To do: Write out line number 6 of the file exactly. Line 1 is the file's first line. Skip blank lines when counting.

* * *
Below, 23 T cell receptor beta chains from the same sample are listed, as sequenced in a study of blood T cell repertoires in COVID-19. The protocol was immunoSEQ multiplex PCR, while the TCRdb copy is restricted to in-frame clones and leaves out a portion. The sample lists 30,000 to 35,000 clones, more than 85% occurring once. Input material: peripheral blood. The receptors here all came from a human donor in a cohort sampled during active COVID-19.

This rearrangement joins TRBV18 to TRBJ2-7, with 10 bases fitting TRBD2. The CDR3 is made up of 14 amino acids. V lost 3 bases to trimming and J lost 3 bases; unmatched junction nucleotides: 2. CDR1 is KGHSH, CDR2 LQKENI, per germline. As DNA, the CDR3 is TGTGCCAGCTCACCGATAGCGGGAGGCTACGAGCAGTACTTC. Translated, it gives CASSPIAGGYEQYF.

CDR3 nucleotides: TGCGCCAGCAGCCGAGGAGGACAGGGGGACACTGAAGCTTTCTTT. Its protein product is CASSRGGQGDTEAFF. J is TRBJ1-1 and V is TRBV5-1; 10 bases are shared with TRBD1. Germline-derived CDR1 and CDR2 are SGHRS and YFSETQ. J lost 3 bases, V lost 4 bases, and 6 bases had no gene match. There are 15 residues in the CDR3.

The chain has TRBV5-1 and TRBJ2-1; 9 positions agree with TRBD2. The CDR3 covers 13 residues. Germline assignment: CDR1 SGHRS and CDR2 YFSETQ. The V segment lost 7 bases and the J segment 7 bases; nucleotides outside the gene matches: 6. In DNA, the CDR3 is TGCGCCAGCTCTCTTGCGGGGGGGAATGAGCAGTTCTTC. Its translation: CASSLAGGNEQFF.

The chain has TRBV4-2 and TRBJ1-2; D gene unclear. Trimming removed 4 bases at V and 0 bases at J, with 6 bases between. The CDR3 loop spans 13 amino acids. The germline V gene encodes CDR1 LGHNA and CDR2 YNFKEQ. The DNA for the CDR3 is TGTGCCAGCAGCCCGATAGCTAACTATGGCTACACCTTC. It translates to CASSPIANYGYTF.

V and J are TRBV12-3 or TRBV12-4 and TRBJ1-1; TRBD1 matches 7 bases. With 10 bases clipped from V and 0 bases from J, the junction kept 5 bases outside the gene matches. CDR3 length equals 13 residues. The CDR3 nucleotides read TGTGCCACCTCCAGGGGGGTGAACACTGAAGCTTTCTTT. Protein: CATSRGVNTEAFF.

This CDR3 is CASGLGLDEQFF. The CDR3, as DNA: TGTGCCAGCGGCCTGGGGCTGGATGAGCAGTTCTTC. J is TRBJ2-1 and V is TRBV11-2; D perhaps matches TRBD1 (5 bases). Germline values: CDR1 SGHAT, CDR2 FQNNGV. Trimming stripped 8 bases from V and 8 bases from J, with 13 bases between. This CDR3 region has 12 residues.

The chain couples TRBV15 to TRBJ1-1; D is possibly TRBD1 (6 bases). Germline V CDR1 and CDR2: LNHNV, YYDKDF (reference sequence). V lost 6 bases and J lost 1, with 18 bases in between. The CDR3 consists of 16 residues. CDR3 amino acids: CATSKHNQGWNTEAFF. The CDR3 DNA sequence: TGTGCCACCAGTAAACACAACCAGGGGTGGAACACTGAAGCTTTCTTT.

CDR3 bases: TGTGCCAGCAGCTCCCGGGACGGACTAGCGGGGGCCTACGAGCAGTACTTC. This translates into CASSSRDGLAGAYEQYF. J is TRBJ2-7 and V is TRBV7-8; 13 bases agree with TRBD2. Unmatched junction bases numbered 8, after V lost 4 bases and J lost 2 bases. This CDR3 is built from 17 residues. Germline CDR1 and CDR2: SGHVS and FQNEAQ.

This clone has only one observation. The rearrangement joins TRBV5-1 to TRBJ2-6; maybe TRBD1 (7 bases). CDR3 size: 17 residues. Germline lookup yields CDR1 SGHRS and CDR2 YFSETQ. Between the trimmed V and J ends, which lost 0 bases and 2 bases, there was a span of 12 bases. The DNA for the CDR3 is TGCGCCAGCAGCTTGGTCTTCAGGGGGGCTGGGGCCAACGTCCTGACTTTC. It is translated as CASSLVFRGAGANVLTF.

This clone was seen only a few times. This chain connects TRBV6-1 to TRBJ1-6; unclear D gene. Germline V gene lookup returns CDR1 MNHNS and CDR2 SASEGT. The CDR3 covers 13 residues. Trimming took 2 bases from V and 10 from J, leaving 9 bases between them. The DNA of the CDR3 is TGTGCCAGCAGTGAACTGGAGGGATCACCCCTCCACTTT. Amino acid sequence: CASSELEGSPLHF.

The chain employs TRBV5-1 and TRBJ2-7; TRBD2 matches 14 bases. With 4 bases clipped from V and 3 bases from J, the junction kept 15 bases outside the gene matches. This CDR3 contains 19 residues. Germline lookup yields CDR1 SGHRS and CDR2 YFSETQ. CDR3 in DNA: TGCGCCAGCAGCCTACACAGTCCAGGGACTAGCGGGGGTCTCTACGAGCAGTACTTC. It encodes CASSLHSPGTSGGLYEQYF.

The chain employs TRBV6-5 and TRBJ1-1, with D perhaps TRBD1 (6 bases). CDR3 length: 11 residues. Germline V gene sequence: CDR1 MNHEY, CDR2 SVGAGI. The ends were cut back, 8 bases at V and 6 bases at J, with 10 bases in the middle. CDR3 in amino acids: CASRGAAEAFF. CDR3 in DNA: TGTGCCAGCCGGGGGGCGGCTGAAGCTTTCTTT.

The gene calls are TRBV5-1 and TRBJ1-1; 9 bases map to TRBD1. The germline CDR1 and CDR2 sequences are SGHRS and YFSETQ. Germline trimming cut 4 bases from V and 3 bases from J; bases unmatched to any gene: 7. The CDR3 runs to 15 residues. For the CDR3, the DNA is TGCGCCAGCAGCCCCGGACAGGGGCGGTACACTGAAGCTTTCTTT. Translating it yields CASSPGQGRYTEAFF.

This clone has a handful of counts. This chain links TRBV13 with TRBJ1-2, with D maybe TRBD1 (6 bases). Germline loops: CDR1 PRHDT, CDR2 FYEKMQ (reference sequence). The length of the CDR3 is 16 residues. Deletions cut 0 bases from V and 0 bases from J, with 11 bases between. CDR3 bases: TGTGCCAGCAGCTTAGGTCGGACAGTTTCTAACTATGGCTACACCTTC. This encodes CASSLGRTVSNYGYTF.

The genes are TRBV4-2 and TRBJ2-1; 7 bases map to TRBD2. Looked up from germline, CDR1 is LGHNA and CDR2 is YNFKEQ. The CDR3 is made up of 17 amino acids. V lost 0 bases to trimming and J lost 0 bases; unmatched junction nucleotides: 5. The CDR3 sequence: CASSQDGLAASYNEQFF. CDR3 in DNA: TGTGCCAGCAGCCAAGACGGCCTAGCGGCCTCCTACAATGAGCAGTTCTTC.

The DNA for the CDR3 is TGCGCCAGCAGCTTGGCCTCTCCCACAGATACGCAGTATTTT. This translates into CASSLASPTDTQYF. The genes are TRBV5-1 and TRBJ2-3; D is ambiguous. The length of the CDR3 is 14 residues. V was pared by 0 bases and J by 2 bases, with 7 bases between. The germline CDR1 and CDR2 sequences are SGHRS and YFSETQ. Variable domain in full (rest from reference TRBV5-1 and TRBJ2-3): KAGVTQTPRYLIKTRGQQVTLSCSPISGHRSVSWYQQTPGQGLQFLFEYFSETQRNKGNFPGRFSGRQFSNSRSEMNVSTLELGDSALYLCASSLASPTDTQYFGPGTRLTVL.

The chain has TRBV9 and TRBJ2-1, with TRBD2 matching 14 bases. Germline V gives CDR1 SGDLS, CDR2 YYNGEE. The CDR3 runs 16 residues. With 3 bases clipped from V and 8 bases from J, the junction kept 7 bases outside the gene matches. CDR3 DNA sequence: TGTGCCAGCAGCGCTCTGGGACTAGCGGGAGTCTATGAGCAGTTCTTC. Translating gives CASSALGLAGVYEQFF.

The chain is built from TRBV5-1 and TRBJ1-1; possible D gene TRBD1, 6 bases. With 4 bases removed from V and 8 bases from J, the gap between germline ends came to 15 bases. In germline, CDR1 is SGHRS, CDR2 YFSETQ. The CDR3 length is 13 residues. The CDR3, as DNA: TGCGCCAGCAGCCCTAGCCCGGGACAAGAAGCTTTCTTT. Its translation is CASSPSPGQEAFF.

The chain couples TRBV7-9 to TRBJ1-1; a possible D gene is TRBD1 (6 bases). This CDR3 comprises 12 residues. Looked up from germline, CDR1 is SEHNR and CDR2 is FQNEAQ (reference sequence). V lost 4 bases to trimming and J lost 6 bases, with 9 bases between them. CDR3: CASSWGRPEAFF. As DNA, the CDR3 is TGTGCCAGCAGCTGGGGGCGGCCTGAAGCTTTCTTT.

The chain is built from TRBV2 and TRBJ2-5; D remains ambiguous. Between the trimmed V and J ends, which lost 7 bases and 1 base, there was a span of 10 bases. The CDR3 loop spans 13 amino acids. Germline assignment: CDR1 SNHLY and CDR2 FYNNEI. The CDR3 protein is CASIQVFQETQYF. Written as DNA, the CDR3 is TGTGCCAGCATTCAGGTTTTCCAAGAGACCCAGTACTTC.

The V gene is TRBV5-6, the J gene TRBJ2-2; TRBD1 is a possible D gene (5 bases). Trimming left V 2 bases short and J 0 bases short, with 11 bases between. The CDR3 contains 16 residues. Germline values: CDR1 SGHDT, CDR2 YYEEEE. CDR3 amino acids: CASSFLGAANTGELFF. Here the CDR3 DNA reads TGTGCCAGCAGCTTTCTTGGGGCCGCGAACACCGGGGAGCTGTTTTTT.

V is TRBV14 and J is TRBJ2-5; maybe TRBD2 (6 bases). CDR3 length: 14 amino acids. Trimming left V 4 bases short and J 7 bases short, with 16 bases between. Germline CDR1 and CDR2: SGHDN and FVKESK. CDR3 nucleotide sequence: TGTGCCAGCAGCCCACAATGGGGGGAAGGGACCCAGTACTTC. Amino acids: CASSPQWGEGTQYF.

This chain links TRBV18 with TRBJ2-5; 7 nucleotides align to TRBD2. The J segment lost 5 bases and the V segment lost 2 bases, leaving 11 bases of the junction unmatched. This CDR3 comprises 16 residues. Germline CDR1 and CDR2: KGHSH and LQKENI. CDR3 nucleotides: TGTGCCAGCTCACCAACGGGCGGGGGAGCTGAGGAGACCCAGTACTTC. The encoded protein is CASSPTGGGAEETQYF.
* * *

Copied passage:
V and J are TRBV12-3 or TRBV12-4 and TRBJ1-1; TRBD1 matches 7 bases. With 10 bases clipped from V and 0 bases from J, the junction kept 5 bases outside the gene matches. CDR3 length equals 13 residues. The CDR3 nucleotides read TGTGCCACCTCCAGGGGGGTGAACACTGAAGCTTTCTTT. Protein: CATSRGVNTEAFF.